Pre-K state funding affects area schools

WORTHINGTON -- Additional state funding has been awarded to 59 public and charter schools across Minnesota to support voluntary pre-kindergarten and school readiness programs.

WORTHINGTON - Additional state funding has been awarded to 59 public and charter schools across Minnesota to support voluntary pre-kindergarten and school readiness programs.


However, 164 schools that applied for the one-time funding boost will have to do without, due to a lack of resources, according to Minnesota Gov. Mark Dayton’s office.


Worthington Independent School District 518 was one of 223 Minnesota schools that applied for the funding. An accepted request would have supported 32 children.



“It was going to offer slots to 4-year-olds at no charge,” District 518 Early Childhood Family Education Coordinator Tara Thompson said. “With that, we would have been able to expand some other program with the ECFE and school readiness program.”


Thompson said the funding would have been another revenue source to expand programming that already exists. Programs will continue under other funding sources, she added.


“If we have some of those revenue sources available to us we can try to make them work, but really if we’re truly going to make those work and benefit us - by increasing the number of students - we really need to acquire more space,” Thompson said.


Jackson County Central also applied but did not receive funding for its estimated 90 pre-K students.



Jackson County Central Superintendent Todd Meyer said when the district applies for grants, it’s with the assumption that it won’t receive it.


“That way we move forward, and if we do receive it it’d be a nice surprise,” Meyer said.


Meyer said the district does receive $37,500 from the Minnesota Department of Education’s Pathways II scholarship.


“We were hoping on getting another another $37,500 and it didn’t come through, and that’s fine, we’ll keep moving forward like we were doing,” he said.



Other area schools that applied but did not receive funding and the amount of students affected include Luverne Public School District (12) and Windom Public Schools (32).


Edgerton Public Schools received better news with the governor’s Aug. 4 announcement. The school was awarded $154,535 to invest in 25 pre-K students.


Edgerton Public Schools Superintendent and Elementary Principal Keith Buckridge said the program has been operating on tuition and a need-based scholarship.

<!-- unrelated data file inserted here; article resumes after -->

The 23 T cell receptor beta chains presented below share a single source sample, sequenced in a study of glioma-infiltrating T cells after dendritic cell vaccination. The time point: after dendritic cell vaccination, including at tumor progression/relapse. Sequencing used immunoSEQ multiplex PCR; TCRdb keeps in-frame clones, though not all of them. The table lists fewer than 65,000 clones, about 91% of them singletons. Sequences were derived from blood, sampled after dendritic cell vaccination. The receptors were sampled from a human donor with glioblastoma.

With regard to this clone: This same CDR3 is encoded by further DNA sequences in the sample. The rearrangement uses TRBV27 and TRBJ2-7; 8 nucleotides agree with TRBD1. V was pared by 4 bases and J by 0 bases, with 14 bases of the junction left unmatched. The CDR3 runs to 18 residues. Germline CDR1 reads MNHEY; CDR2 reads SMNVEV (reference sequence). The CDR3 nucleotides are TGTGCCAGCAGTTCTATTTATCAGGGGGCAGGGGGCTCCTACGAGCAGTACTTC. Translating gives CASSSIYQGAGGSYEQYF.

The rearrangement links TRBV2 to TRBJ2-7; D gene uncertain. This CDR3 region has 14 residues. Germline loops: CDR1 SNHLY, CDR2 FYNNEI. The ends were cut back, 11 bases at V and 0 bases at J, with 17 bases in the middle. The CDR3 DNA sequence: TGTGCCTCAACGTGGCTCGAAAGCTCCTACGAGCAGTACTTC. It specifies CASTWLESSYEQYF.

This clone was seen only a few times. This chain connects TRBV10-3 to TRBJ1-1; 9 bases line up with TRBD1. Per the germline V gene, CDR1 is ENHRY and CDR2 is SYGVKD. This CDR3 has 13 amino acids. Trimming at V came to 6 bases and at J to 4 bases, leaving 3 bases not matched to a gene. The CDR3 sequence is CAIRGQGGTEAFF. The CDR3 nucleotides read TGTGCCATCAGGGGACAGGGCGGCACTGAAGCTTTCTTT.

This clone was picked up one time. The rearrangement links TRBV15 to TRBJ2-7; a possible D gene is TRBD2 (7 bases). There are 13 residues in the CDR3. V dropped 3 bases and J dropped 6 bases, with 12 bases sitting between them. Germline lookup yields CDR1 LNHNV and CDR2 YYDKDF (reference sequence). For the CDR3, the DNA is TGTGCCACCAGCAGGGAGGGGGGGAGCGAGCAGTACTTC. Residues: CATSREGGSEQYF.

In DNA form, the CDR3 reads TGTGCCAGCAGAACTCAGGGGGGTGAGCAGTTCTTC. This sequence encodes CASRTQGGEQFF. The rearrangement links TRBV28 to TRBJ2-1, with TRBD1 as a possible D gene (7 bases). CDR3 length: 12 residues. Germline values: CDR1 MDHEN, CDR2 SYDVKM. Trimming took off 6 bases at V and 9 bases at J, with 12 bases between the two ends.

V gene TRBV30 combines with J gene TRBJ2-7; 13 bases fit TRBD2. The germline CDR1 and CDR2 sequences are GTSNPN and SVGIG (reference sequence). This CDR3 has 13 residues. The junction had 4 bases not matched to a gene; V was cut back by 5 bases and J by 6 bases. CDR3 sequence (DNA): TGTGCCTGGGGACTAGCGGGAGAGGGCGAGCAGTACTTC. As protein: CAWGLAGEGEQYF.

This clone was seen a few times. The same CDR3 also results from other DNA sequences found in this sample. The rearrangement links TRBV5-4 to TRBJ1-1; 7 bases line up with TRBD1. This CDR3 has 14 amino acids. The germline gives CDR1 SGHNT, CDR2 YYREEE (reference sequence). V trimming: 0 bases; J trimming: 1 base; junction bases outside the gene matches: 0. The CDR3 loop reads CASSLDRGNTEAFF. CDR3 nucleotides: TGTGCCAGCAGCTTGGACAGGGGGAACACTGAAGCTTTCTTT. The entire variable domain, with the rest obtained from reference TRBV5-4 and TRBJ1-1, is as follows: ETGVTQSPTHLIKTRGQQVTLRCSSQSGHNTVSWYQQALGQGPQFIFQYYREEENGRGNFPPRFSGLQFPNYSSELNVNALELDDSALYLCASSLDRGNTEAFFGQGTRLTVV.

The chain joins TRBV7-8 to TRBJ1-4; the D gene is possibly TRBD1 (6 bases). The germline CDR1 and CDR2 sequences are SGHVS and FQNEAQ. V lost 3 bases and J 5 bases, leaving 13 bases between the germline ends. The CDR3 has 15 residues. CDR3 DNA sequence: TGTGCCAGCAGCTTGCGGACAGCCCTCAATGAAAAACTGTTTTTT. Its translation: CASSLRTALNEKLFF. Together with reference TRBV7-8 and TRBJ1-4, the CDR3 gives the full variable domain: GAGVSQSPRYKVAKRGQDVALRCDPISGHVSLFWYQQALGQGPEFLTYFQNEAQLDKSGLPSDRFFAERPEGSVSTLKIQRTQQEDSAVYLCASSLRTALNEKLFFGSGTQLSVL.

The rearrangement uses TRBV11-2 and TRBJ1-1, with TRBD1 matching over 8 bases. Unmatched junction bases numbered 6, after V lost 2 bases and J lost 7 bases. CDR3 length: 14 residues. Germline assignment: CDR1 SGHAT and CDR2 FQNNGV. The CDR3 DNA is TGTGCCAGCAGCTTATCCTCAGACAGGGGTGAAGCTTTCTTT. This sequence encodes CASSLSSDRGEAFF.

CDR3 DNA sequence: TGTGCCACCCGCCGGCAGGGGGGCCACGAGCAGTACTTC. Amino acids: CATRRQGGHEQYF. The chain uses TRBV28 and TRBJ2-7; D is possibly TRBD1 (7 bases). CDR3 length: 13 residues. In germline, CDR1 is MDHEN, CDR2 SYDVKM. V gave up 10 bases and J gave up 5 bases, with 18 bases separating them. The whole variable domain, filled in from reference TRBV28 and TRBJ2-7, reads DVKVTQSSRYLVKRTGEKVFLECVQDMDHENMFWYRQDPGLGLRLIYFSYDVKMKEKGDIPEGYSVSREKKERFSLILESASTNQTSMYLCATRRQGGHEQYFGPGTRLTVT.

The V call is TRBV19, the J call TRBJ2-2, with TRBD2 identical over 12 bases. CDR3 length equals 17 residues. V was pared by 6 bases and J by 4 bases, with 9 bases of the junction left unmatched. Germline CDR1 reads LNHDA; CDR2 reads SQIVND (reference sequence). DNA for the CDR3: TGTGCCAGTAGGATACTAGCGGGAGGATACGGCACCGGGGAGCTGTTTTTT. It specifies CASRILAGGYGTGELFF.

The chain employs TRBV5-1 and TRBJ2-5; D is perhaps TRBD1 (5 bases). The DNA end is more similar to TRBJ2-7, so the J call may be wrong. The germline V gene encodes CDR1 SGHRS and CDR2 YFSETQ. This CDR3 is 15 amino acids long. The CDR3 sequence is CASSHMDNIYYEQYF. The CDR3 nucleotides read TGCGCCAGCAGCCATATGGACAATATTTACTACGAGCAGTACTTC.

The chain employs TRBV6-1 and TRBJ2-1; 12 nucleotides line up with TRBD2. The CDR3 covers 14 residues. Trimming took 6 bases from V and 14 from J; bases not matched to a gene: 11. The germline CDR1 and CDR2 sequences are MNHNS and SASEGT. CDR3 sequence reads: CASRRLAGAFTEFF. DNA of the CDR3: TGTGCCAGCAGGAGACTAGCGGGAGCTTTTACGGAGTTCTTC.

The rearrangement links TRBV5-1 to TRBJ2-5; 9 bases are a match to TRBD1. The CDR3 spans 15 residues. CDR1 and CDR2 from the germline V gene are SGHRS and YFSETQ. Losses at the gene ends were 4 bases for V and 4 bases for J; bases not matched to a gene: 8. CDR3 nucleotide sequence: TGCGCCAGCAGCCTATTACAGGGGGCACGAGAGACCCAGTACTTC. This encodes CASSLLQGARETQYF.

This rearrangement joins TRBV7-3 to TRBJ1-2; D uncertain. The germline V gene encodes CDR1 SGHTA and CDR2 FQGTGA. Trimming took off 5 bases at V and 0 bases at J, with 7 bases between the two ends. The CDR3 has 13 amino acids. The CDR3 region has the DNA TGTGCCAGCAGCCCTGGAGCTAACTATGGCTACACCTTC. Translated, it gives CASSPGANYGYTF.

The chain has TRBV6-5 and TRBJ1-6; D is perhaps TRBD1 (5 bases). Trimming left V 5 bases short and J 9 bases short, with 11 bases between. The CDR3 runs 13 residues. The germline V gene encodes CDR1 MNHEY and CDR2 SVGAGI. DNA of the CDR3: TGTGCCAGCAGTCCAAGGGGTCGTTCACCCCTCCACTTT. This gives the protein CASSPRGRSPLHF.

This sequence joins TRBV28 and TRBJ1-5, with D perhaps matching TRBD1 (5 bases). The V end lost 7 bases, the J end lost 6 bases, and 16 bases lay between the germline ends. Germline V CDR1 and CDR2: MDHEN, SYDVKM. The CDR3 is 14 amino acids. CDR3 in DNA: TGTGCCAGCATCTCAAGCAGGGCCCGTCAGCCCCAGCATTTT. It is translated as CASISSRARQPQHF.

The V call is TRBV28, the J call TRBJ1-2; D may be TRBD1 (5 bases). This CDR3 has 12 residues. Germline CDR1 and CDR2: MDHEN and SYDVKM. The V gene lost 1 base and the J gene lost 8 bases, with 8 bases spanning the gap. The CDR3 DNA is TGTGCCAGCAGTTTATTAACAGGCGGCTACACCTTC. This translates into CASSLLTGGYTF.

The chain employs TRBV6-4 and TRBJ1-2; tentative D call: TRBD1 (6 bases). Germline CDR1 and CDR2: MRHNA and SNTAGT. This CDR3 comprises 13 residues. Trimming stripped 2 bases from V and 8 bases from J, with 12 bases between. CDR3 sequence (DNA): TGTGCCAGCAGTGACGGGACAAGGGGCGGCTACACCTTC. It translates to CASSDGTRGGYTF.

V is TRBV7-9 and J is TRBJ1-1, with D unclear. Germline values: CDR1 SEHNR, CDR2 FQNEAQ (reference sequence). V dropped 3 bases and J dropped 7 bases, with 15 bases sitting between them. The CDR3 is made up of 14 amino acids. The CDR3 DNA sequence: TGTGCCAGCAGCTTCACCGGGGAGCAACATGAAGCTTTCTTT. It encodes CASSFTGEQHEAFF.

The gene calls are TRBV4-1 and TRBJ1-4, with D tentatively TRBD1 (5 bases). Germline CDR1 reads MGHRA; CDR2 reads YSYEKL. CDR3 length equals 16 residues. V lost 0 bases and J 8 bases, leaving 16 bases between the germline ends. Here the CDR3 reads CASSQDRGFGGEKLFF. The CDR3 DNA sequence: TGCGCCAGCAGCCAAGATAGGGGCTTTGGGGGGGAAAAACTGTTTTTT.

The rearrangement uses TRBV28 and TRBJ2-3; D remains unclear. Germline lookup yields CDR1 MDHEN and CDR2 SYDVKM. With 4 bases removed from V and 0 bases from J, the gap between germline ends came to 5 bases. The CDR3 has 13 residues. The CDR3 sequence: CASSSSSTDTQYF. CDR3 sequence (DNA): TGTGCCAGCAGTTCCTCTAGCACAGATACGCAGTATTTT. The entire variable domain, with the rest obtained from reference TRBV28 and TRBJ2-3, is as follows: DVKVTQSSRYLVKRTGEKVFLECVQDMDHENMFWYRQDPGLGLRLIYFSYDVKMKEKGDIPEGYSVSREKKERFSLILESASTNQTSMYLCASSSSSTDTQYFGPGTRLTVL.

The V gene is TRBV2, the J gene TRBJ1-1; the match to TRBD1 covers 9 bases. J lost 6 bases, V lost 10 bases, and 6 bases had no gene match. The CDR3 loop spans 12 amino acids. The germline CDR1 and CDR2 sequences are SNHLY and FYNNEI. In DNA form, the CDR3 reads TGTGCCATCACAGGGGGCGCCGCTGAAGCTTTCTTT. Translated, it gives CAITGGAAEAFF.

“But now we’ll be able to take that Pathways II money and hopefully use it for the 3-year-olds,” Buckridge said.


The funding will require some schedule changes. The tentative plan is to have two groups of students on a rotating schedule, where one group will attend two full days of instruction a week while the other receives three full days. The groups would alternate the following week.


There will be a parent information meeting regarding the year’s upcoming voluntary pre-K program at 7 p.m. Aug. 15 in the Edgerton High School lobby.


In addition to the additional $50 million in one-time funding, 74 Minnesota schools will also receive ongoing funding that began the 2016-2017 school year.


Heron Lake-Okabena Public School District will receive $74,352, and Round Lake-Brewster Public Schools will receive $124,461.

Related Topics: EDUCATION
What To Read Next
Navigator CO2 Ventures is hoping to streamline the application process in Illinois as they add an additional pipeline to the mix.
The North Dakota Highway Patrol is investigating the Wednesday, Jan. 25, crash.
Testimony to the top House committee from a convicted attendee of the Jan. 6 rally focused on the "inhumane" treatment of Jan. 6 defendants. The committee rejected a resolution on the matter 12-0.
Rep. Fred Deutsch, an opponent of last year's failed cannabis ballot measure, introduced a proposal to disallow consecutive attempts at statewide referenda. A House committee rejected the bill 10-2.